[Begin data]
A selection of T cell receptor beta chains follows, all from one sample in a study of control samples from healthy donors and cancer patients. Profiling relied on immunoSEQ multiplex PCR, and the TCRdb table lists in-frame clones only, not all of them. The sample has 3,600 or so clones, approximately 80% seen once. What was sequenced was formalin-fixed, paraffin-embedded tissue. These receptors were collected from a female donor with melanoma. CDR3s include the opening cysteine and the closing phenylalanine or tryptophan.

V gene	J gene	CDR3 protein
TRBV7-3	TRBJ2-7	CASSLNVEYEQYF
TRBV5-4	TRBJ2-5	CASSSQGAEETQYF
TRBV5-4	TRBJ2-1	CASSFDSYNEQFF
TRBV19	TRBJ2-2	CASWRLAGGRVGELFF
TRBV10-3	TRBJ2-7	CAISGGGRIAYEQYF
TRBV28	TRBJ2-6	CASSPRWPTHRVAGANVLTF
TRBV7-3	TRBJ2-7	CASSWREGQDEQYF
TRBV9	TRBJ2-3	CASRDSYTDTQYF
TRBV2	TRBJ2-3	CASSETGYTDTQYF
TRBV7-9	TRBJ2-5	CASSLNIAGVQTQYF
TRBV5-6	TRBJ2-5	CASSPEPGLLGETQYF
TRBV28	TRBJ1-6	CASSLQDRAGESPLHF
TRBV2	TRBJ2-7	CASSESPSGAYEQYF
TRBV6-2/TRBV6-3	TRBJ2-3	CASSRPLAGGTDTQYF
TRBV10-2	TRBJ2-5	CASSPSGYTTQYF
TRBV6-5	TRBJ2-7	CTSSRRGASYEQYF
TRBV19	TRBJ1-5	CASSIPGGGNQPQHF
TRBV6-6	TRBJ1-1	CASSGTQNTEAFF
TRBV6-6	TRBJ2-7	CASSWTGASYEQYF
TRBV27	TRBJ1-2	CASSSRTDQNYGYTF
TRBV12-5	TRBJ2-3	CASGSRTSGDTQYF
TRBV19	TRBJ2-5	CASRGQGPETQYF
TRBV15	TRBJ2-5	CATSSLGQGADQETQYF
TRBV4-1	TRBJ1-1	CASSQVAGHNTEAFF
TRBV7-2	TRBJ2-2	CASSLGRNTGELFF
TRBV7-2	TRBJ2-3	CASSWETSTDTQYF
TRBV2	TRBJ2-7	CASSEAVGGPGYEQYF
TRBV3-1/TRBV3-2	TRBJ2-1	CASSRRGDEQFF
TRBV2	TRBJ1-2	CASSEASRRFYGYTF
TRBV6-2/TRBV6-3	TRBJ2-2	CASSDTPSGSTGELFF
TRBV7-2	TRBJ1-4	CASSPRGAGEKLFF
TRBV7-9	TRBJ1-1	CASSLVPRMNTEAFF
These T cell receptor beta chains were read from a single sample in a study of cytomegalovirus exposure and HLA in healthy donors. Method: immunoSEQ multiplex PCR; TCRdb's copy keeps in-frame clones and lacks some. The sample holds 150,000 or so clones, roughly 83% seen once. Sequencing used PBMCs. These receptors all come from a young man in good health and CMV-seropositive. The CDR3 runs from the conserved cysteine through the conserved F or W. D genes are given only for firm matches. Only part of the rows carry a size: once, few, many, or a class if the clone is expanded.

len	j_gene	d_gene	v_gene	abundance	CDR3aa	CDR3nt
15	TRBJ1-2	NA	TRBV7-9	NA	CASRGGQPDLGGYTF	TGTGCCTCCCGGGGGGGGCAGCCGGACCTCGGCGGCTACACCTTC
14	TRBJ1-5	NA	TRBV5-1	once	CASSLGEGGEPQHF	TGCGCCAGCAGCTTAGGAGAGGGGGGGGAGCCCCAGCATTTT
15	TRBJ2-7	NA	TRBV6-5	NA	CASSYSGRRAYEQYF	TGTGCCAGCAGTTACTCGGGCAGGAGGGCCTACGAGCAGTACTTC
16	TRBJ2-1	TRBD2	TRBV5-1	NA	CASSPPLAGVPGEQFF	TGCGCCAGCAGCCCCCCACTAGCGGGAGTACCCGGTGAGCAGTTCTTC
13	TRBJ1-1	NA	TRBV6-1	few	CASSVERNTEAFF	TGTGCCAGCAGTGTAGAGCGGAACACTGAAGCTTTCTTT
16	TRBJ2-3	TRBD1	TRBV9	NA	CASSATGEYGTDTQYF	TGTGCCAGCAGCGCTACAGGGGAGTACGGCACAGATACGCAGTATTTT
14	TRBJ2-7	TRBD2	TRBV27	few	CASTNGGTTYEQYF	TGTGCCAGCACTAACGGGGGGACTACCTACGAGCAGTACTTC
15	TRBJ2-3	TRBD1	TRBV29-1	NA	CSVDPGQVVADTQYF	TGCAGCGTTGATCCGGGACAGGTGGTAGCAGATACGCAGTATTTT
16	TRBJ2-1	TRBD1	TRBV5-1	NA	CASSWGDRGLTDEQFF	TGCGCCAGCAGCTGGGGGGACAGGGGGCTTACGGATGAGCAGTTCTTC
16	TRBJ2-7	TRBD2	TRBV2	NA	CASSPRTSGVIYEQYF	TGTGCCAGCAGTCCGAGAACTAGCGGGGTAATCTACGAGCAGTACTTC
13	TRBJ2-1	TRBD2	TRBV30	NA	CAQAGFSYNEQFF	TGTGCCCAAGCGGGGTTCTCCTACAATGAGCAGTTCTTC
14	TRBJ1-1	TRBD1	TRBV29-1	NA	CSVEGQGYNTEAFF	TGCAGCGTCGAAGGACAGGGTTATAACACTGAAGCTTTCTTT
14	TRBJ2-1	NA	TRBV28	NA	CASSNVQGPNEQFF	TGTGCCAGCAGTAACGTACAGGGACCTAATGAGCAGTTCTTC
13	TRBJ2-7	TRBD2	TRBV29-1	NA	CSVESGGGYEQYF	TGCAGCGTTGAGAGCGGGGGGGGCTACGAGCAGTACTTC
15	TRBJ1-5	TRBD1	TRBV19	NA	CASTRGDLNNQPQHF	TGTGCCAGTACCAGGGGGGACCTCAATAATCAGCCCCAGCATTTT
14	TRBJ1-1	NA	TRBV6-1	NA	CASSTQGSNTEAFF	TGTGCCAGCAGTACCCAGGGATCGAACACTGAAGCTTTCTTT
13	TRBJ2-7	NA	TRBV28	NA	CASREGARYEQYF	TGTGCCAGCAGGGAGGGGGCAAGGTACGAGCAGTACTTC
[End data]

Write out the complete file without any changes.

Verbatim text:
A selection of T cell receptor beta chains follows, all from one sample in a study of control samples from healthy donors and cancer patients. Profiling relied on immunoSEQ multiplex PCR, and the TCRdb table lists in-frame clones only, not all of them. The sample has 3,600 or so clones, approximately 80% seen once. What was sequenced was formalin-fixed, paraffin-embedded tissue. These receptors were collected from a female donor with melanoma. CDR3s include the opening cysteine and the closing phenylalanine or tryptophan.

V gene	J gene	CDR3 protein
TRBV7-3	TRBJ2-7	CASSLNVEYEQYF
TRBV5-4	TRBJ2-5	CASSSQGAEETQYF
TRBV5-4	TRBJ2-1	CASSFDSYNEQFF
TRBV19	TRBJ2-2	CASWRLAGGRVGELFF
TRBV10-3	TRBJ2-7	CAISGGGRIAYEQYF
TRBV28	TRBJ2-6	CASSPRWPTHRVAGANVLTF
TRBV7-3	TRBJ2-7	CASSWREGQDEQYF
TRBV9	TRBJ2-3	CASRDSYTDTQYF
TRBV2	TRBJ2-3	CASSETGYTDTQYF
TRBV7-9	TRBJ2-5	CASSLNIAGVQTQYF
TRBV5-6	TRBJ2-5	CASSPEPGLLGETQYF
TRBV28	TRBJ1-6	CASSLQDRAGESPLHF
TRBV2	TRBJ2-7	CASSESPSGAYEQYF
TRBV6-2/TRBV6-3	TRBJ2-3	CASSRPLAGGTDTQYF
TRBV10-2	TRBJ2-5	CASSPSGYTTQYF
TRBV6-5	TRBJ2-7	CTSSRRGASYEQYF
TRBV19	TRBJ1-5	CASSIPGGGNQPQHF
TRBV6-6	TRBJ1-1	CASSGTQNTEAFF
TRBV6-6	TRBJ2-7	CASSWTGASYEQYF
TRBV27	TRBJ1-2	CASSSRTDQNYGYTF
TRBV12-5	TRBJ2-3	CASGSRTSGDTQYF
TRBV19	TRBJ2-5	CASRGQGPETQYF
TRBV15	TRBJ2-5	CATSSLGQGADQETQYF
TRBV4-1	TRBJ1-1	CASSQVAGHNTEAFF
TRBV7-2	TRBJ2-2	CASSLGRNTGELFF
TRBV7-2	TRBJ2-3	CASSWETSTDTQYF
TRBV2	TRBJ2-7	CASSEAVGGPGYEQYF
TRBV3-1/TRBV3-2	TRBJ2-1	CASSRRGDEQFF
TRBV2	TRBJ1-2	CASSEASRRFYGYTF
TRBV6-2/TRBV6-3	TRBJ2-2	CASSDTPSGSTGELFF
TRBV7-2	TRBJ1-4	CASSPRGAGEKLFF
TRBV7-9	TRBJ1-1	CASSLVPRMNTEAFF
These T cell receptor beta chains were read from a single sample in a study of cytomegalovirus exposure and HLA in healthy donors. Method: immunoSEQ multiplex PCR; TCRdb's copy keeps in-frame clones and lacks some. The sample holds 150,000 or so clones, roughly 83% seen once. Sequencing used PBMCs. These receptors all come from a young man in good health and CMV-seropositive. The CDR3 runs from the conserved cysteine through the conserved F or W. D genes are given only for firm matches. Only part of the rows carry a size: once, few, many, or a class if the clone is expanded.

len	j_gene	d_gene	v_gene	abundance	CDR3aa	CDR3nt
15	TRBJ1-2	NA	TRBV7-9	NA	CASRGGQPDLGGYTF	TGTGCCTCCCGGGGGGGGCAGCCGGACCTCGGCGGCTACACCTTC
14	TRBJ1-5	NA	TRBV5-1	once	CASSLGEGGEPQHF	TGCGCCAGCAGCTTAGGAGAGGGGGGGGAGCCCCAGCATTTT
15	TRBJ2-7	NA	TRBV6-5	NA	CASSYSGRRAYEQYF	TGTGCCAGCAGTTACTCGGGCAGGAGGGCCTACGAGCAGTACTTC
16	TRBJ2-1	TRBD2	TRBV5-1	NA	CASSPPLAGVPGEQFF	TGCGCCAGCAGCCCCCCACTAGCGGGAGTACCCGGTGAGCAGTTCTTC
13	TRBJ1-1	NA	TRBV6-1	few	CASSVERNTEAFF	TGTGCCAGCAGTGTAGAGCGGAACACTGAAGCTTTCTTT
16	TRBJ2-3	TRBD1	TRBV9	NA	CASSATGEYGTDTQYF	TGTGCCAGCAGCGCTACAGGGGAGTACGGCACAGATACGCAGTATTTT
14	TRBJ2-7	TRBD2	TRBV27	few	CASTNGGTTYEQYF	TGTGCCAGCACTAACGGGGGGACTACCTACGAGCAGTACTTC
15	TRBJ2-3	TRBD1	TRBV29-1	NA	CSVDPGQVVADTQYF	TGCAGCGTTGATCCGGGACAGGTGGTAGCAGATACGCAGTATTTT
16	TRBJ2-1	TRBD1	TRBV5-1	NA	CASSWGDRGLTDEQFF	TGCGCCAGCAGCTGGGGGGACAGGGGGCTTACGGATGAGCAGTTCTTC
16	TRBJ2-7	TRBD2	TRBV2	NA	CASSPRTSGVIYEQYF	TGTGCCAGCAGTCCGAGAACTAGCGGGGTAATCTACGAGCAGTACTTC
13	TRBJ2-1	TRBD2	TRBV30	NA	CAQAGFSYNEQFF	TGTGCCCAAGCGGGGTTCTCCTACAATGAGCAGTTCTTC
14	TRBJ1-1	TRBD1	TRBV29-1	NA	CSVEGQGYNTEAFF	TGCAGCGTCGAAGGACAGGGTTATAACACTGAAGCTTTCTTT
14	TRBJ2-1	NA	TRBV28	NA	CASSNVQGPNEQFF	TGTGCCAGCAGTAACGTACAGGGACCTAATGAGCAGTTCTTC
13	TRBJ2-7	TRBD2	TRBV29-1	NA	CSVESGGGYEQYF	TGCAGCGTTGAGAGCGGGGGGGGCTACGAGCAGTACTTC
15	TRBJ1-5	TRBD1	TRBV19	NA	CASTRGDLNNQPQHF	TGTGCCAGTACCAGGGGGGACCTCAATAATCAGCCCCAGCATTTT
14	TRBJ1-1	NA	TRBV6-1	NA	CASSTQGSNTEAFF	TGTGCCAGCAGTACCCAGGGATCGAACACTGAAGCTTTCTTT
13	TRBJ2-7	NA	TRBV28	NA	CASREGARYEQYF	TGTGCCAGCAGGGAGGGGGCAAGGTACGAGCAGTACTTC